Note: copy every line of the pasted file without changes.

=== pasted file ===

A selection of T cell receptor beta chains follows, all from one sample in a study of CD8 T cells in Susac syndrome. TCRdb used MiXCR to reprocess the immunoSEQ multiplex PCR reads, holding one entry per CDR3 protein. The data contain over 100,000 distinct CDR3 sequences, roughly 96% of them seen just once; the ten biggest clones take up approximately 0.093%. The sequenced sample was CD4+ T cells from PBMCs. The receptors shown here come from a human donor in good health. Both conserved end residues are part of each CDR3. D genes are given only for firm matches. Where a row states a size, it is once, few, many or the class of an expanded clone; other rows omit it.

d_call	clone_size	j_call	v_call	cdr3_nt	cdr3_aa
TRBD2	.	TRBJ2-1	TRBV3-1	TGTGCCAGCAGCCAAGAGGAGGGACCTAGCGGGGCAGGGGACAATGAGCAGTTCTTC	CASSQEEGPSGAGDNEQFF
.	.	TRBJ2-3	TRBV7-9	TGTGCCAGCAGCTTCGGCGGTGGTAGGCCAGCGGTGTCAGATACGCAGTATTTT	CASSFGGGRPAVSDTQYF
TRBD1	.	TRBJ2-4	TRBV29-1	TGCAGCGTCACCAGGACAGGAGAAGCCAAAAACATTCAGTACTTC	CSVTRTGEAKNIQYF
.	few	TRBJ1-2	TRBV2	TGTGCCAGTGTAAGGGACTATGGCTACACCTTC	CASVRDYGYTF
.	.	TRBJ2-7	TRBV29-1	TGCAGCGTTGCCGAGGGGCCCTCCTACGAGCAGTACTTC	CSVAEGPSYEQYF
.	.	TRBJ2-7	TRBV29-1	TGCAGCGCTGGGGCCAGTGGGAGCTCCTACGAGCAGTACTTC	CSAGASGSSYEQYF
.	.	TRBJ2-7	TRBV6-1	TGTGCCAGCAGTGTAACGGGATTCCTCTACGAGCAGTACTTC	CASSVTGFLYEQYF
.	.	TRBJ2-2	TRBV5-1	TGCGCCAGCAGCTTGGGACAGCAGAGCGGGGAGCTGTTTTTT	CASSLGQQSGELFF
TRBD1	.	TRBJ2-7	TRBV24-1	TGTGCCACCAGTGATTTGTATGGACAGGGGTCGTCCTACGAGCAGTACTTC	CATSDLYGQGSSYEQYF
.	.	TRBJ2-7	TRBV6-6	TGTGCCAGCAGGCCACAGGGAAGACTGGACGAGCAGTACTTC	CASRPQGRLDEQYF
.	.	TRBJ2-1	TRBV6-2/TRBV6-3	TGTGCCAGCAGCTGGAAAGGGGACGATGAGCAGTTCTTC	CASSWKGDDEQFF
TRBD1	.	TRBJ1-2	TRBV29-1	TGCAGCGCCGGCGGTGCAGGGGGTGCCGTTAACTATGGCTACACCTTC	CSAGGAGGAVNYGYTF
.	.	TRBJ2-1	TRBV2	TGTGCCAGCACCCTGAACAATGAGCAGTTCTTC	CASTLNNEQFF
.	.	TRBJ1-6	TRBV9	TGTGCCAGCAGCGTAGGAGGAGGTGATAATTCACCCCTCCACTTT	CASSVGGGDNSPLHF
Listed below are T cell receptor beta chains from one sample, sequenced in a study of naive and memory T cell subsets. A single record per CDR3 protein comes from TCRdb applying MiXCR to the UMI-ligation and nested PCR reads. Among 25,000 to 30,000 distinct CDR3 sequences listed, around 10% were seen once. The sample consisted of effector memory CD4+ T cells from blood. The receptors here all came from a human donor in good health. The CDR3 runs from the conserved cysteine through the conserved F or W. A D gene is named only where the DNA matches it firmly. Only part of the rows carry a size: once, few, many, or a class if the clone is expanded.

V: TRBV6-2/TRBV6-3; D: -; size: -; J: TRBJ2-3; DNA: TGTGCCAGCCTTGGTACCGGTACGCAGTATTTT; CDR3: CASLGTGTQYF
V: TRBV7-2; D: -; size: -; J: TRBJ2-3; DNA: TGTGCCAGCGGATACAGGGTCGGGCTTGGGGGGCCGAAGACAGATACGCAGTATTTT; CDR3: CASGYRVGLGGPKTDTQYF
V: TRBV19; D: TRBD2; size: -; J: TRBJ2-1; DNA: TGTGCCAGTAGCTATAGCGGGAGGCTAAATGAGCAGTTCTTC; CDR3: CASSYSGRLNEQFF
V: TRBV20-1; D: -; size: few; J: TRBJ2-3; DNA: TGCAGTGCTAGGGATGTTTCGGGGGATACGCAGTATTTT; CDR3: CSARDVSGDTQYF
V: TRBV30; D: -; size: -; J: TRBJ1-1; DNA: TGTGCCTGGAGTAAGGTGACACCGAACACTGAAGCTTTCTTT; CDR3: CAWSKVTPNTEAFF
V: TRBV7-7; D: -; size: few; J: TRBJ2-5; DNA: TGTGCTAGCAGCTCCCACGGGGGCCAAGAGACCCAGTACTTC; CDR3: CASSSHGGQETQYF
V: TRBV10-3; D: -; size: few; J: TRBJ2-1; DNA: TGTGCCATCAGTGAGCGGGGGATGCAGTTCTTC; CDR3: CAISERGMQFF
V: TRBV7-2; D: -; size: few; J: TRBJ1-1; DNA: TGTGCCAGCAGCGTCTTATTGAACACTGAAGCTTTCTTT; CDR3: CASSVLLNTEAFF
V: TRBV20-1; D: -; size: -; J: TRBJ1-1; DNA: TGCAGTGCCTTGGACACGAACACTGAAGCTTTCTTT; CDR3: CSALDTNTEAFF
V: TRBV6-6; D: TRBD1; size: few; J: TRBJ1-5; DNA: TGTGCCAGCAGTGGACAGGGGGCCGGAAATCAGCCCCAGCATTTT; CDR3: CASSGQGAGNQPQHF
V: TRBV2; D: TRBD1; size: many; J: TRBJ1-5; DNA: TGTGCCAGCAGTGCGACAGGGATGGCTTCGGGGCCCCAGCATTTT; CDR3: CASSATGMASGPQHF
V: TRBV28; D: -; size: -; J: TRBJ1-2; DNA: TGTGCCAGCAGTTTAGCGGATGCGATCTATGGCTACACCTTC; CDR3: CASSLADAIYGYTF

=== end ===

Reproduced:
A selection of T cell receptor beta chains follows, all from one sample in a study of CD8 T cells in Susac syndrome. TCRdb used MiXCR to reprocess the immunoSEQ multiplex PCR reads, holding one entry per CDR3 protein. The data contain over 100,000 distinct CDR3 sequences, roughly 96% of them seen just once; the ten biggest clones take up approximately 0.093%. The sequenced sample was CD4+ T cells from PBMCs. The receptors shown here come from a human donor in good health. Both conserved end residues are part of each CDR3. D genes are given only for firm matches. Where a row states a size, it is once, few, many or the class of an expanded clone; other rows omit it.

d_call	clone_size	j_call	v_call	cdr3_nt	cdr3_aa
TRBD2	.	TRBJ2-1	TRBV3-1	TGTGCCAGCAGCCAAGAGGAGGGACCTAGCGGGGCAGGGGACAATGAGCAGTTCTTC	CASSQEEGPSGAGDNEQFF
.	.	TRBJ2-3	TRBV7-9	TGTGCCAGCAGCTTCGGCGGTGGTAGGCCAGCGGTGTCAGATACGCAGTATTTT	CASSFGGGRPAVSDTQYF
TRBD1	.	TRBJ2-4	TRBV29-1	TGCAGCGTCACCAGGACAGGAGAAGCCAAAAACATTCAGTACTTC	CSVTRTGEAKNIQYF
.	few	TRBJ1-2	TRBV2	TGTGCCAGTGTAAGGGACTATGGCTACACCTTC	CASVRDYGYTF
.	.	TRBJ2-7	TRBV29-1	TGCAGCGTTGCCGAGGGGCCCTCCTACGAGCAGTACTTC	CSVAEGPSYEQYF
.	.	TRBJ2-7	TRBV29-1	TGCAGCGCTGGGGCCAGTGGGAGCTCCTACGAGCAGTACTTC	CSAGASGSSYEQYF
.	.	TRBJ2-7	TRBV6-1	TGTGCCAGCAGTGTAACGGGATTCCTCTACGAGCAGTACTTC	CASSVTGFLYEQYF
.	.	TRBJ2-2	TRBV5-1	TGCGCCAGCAGCTTGGGACAGCAGAGCGGGGAGCTGTTTTTT	CASSLGQQSGELFF
TRBD1	.	TRBJ2-7	TRBV24-1	TGTGCCACCAGTGATTTGTATGGACAGGGGTCGTCCTACGAGCAGTACTTC	CATSDLYGQGSSYEQYF
.	.	TRBJ2-7	TRBV6-6	TGTGCCAGCAGGCCACAGGGAAGACTGGACGAGCAGTACTTC	CASRPQGRLDEQYF
.	.	TRBJ2-1	TRBV6-2/TRBV6-3	TGTGCCAGCAGCTGGAAAGGGGACGATGAGCAGTTCTTC	CASSWKGDDEQFF
TRBD1	.	TRBJ1-2	TRBV29-1	TGCAGCGCCGGCGGTGCAGGGGGTGCCGTTAACTATGGCTACACCTTC	CSAGGAGGAVNYGYTF
.	.	TRBJ2-1	TRBV2	TGTGCCAGCACCCTGAACAATGAGCAGTTCTTC	CASTLNNEQFF
.	.	TRBJ1-6	TRBV9	TGTGCCAGCAGCGTAGGAGGAGGTGATAATTCACCCCTCCACTTT	CASSVGGGDNSPLHF
Listed below are T cell receptor beta chains from one sample, sequenced in a study of naive and memory T cell subsets. A single record per CDR3 protein comes from TCRdb applying MiXCR to the UMI-ligation and nested PCR reads. Among 25,000 to 30,000 distinct CDR3 sequences listed, around 10% were seen once. The sample consisted of effector memory CD4+ T cells from blood. The receptors here all came from a human donor in good health. The CDR3 runs from the conserved cysteine through the conserved F or W. A D gene is named only where the DNA matches it firmly. Only part of the rows carry a size: once, few, many, or a class if the clone is expanded.

V: TRBV6-2/TRBV6-3; D: -; size: -; J: TRBJ2-3; DNA: TGTGCCAGCCTTGGTACCGGTACGCAGTATTTT; CDR3: CASLGTGTQYF
V: TRBV7-2; D: -; size: -; J: TRBJ2-3; DNA: TGTGCCAGCGGATACAGGGTCGGGCTTGGGGGGCCGAAGACAGATACGCAGTATTTT; CDR3: CASGYRVGLGGPKTDTQYF
V: TRBV19; D: TRBD2; size: -; J: TRBJ2-1; DNA: TGTGCCAGTAGCTATAGCGGGAGGCTAAATGAGCAGTTCTTC; CDR3: CASSYSGRLNEQFF
V: TRBV20-1; D: -; size: few; J: TRBJ2-3; DNA: TGCAGTGCTAGGGATGTTTCGGGGGATACGCAGTATTTT; CDR3: CSARDVSGDTQYF
V: TRBV30; D: -; size: -; J: TRBJ1-1; DNA: TGTGCCTGGAGTAAGGTGACACCGAACACTGAAGCTTTCTTT; CDR3: CAWSKVTPNTEAFF
V: TRBV7-7; D: -; size: few; J: TRBJ2-5; DNA: TGTGCTAGCAGCTCCCACGGGGGCCAAGAGACCCAGTACTTC; CDR3: CASSSHGGQETQYF
V: TRBV10-3; D: -; size: few; J: TRBJ2-1; DNA: TGTGCCATCAGTGAGCGGGGGATGCAGTTCTTC; CDR3: CAISERGMQFF
V: TRBV7-2; D: -; size: few; J: TRBJ1-1; DNA: TGTGCCAGCAGCGTCTTATTGAACACTGAAGCTTTCTTT; CDR3: CASSVLLNTEAFF
V: TRBV20-1; D: -; size: -; J: TRBJ1-1; DNA: TGCAGTGCCTTGGACACGAACACTGAAGCTTTCTTT; CDR3: CSALDTNTEAFF
V: TRBV6-6; D: TRBD1; size: few; J: TRBJ1-5; DNA: TGTGCCAGCAGTGGACAGGGGGCCGGAAATCAGCCCCAGCATTTT; CDR3: CASSGQGAGNQPQHF
V: TRBV2; D: TRBD1; size: many; J: TRBJ1-5; DNA: TGTGCCAGCAGTGCGACAGGGATGGCTTCGGGGCCCCAGCATTTT; CDR3: CASSATGMASGPQHF
V: TRBV28; D: -; size: -; J: TRBJ1-2; DNA: TGTGCCAGCAGTTTAGCGGATGCGATCTATGGCTACACCTTC; CDR3: CASSLADAIYGYTF